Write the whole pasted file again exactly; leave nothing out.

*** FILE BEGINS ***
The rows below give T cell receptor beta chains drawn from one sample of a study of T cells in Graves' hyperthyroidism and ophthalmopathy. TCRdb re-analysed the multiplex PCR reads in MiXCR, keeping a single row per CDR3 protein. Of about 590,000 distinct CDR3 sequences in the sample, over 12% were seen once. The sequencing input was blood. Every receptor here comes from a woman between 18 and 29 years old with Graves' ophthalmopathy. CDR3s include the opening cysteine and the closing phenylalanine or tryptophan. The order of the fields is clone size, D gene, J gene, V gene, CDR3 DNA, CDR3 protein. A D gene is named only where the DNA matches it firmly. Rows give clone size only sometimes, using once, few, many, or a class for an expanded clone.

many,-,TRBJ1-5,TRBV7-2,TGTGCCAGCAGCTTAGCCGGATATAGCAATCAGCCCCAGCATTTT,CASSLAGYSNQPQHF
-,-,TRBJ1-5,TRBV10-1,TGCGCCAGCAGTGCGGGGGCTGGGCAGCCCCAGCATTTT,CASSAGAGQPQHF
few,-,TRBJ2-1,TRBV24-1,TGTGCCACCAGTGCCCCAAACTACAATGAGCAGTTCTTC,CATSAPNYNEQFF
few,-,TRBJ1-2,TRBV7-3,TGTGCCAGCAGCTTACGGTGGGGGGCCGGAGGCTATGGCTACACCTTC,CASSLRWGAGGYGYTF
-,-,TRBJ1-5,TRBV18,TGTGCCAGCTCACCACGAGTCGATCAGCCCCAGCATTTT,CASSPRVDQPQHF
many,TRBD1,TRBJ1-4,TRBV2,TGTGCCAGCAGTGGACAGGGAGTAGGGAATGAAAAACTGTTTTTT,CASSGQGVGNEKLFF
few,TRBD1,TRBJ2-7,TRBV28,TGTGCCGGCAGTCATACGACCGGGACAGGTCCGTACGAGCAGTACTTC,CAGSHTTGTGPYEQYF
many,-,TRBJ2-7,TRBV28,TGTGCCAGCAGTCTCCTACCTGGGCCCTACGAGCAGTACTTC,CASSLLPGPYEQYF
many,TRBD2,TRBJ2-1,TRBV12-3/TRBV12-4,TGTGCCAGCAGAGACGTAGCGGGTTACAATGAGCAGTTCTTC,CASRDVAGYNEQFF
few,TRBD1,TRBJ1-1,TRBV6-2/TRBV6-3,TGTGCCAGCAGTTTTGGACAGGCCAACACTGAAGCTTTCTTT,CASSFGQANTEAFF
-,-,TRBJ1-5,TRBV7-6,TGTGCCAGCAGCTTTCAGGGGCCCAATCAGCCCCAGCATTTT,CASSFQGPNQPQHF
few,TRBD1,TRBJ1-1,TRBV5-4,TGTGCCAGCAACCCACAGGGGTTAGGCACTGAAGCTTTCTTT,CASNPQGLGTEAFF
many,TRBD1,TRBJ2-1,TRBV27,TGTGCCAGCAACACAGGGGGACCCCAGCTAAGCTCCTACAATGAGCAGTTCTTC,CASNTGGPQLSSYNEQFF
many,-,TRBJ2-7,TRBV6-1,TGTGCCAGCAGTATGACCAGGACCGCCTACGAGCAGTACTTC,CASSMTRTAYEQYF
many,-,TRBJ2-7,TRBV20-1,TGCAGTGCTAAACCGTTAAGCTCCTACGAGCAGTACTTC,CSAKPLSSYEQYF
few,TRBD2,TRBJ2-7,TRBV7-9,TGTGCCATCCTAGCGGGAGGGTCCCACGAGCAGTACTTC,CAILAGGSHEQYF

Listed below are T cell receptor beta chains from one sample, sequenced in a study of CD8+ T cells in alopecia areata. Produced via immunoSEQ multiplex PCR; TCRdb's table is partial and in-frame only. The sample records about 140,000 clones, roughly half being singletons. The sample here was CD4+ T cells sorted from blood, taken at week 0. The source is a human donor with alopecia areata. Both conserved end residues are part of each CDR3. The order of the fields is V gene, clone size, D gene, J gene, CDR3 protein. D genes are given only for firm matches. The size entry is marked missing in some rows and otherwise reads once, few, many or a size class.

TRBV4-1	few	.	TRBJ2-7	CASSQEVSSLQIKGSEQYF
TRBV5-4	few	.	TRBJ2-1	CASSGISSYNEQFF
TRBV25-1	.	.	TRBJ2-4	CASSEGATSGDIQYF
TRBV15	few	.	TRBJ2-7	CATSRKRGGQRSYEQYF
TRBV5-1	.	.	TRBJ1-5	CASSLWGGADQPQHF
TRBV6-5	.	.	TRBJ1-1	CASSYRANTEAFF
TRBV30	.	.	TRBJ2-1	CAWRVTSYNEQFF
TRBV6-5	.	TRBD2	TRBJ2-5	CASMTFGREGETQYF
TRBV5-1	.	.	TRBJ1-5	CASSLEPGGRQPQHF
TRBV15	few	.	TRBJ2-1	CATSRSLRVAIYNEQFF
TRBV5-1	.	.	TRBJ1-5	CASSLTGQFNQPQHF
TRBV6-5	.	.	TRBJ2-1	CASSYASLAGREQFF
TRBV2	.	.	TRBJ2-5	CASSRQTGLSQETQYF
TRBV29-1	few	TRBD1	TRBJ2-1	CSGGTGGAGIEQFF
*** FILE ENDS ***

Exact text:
The rows below give T cell receptor beta chains drawn from one sample of a study of T cells in Graves' hyperthyroidism and ophthalmopathy. TCRdb re-analysed the multiplex PCR reads in MiXCR, keeping a single row per CDR3 protein. Of about 590,000 distinct CDR3 sequences in the sample, over 12% were seen once. The sequencing input was blood. Every receptor here comes from a woman between 18 and 29 years old with Graves' ophthalmopathy. CDR3s include the opening cysteine and the closing phenylalanine or tryptophan. The order of the fields is clone size, D gene, J gene, V gene, CDR3 DNA, CDR3 protein. A D gene is named only where the DNA matches it firmly. Rows give clone size only sometimes, using once, few, many, or a class for an expanded clone.

many,-,TRBJ1-5,TRBV7-2,TGTGCCAGCAGCTTAGCCGGATATAGCAATCAGCCCCAGCATTTT,CASSLAGYSNQPQHF
-,-,TRBJ1-5,TRBV10-1,TGCGCCAGCAGTGCGGGGGCTGGGCAGCCCCAGCATTTT,CASSAGAGQPQHF
few,-,TRBJ2-1,TRBV24-1,TGTGCCACCAGTGCCCCAAACTACAATGAGCAGTTCTTC,CATSAPNYNEQFF
few,-,TRBJ1-2,TRBV7-3,TGTGCCAGCAGCTTACGGTGGGGGGCCGGAGGCTATGGCTACACCTTC,CASSLRWGAGGYGYTF
-,-,TRBJ1-5,TRBV18,TGTGCCAGCTCACCACGAGTCGATCAGCCCCAGCATTTT,CASSPRVDQPQHF
many,TRBD1,TRBJ1-4,TRBV2,TGTGCCAGCAGTGGACAGGGAGTAGGGAATGAAAAACTGTTTTTT,CASSGQGVGNEKLFF
few,TRBD1,TRBJ2-7,TRBV28,TGTGCCGGCAGTCATACGACCGGGACAGGTCCGTACGAGCAGTACTTC,CAGSHTTGTGPYEQYF
many,-,TRBJ2-7,TRBV28,TGTGCCAGCAGTCTCCTACCTGGGCCCTACGAGCAGTACTTC,CASSLLPGPYEQYF
many,TRBD2,TRBJ2-1,TRBV12-3/TRBV12-4,TGTGCCAGCAGAGACGTAGCGGGTTACAATGAGCAGTTCTTC,CASRDVAGYNEQFF
few,TRBD1,TRBJ1-1,TRBV6-2/TRBV6-3,TGTGCCAGCAGTTTTGGACAGGCCAACACTGAAGCTTTCTTT,CASSFGQANTEAFF
-,-,TRBJ1-5,TRBV7-6,TGTGCCAGCAGCTTTCAGGGGCCCAATCAGCCCCAGCATTTT,CASSFQGPNQPQHF
few,TRBD1,TRBJ1-1,TRBV5-4,TGTGCCAGCAACCCACAGGGGTTAGGCACTGAAGCTTTCTTT,CASNPQGLGTEAFF
many,TRBD1,TRBJ2-1,TRBV27,TGTGCCAGCAACACAGGGGGACCCCAGCTAAGCTCCTACAATGAGCAGTTCTTC,CASNTGGPQLSSYNEQFF
many,-,TRBJ2-7,TRBV6-1,TGTGCCAGCAGTATGACCAGGACCGCCTACGAGCAGTACTTC,CASSMTRTAYEQYF
many,-,TRBJ2-7,TRBV20-1,TGCAGTGCTAAACCGTTAAGCTCCTACGAGCAGTACTTC,CSAKPLSSYEQYF
few,TRBD2,TRBJ2-7,TRBV7-9,TGTGCCATCCTAGCGGGAGGGTCCCACGAGCAGTACTTC,CAILAGGSHEQYF

Listed below are T cell receptor beta chains from one sample, sequenced in a study of CD8+ T cells in alopecia areata. Produced via immunoSEQ multiplex PCR; TCRdb's table is partial and in-frame only. The sample records about 140,000 clones, roughly half being singletons. The sample here was CD4+ T cells sorted from blood, taken at week 0. The source is a human donor with alopecia areata. Both conserved end residues are part of each CDR3. The order of the fields is V gene, clone size, D gene, J gene, CDR3 protein. D genes are given only for firm matches. The size entry is marked missing in some rows and otherwise reads once, few, many or a size class.

TRBV4-1	few	.	TRBJ2-7	CASSQEVSSLQIKGSEQYF
TRBV5-4	few	.	TRBJ2-1	CASSGISSYNEQFF
TRBV25-1	.	.	TRBJ2-4	CASSEGATSGDIQYF
TRBV15	few	.	TRBJ2-7	CATSRKRGGQRSYEQYF
TRBV5-1	.	.	TRBJ1-5	CASSLWGGADQPQHF
TRBV6-5	.	.	TRBJ1-1	CASSYRANTEAFF
TRBV30	.	.	TRBJ2-1	CAWRVTSYNEQFF
TRBV6-5	.	TRBD2	TRBJ2-5	CASMTFGREGETQYF
TRBV5-1	.	.	TRBJ1-5	CASSLEPGGRQPQHF
TRBV15	few	.	TRBJ2-1	CATSRSLRVAIYNEQFF
TRBV5-1	.	.	TRBJ1-5	CASSLTGQFNQPQHF
TRBV6-5	.	.	TRBJ2-1	CASSYASLAGREQFF
TRBV2	.	.	TRBJ2-5	CASSRQTGLSQETQYF
TRBV29-1	few	TRBD1	TRBJ2-1	CSGGTGGAGIEQFF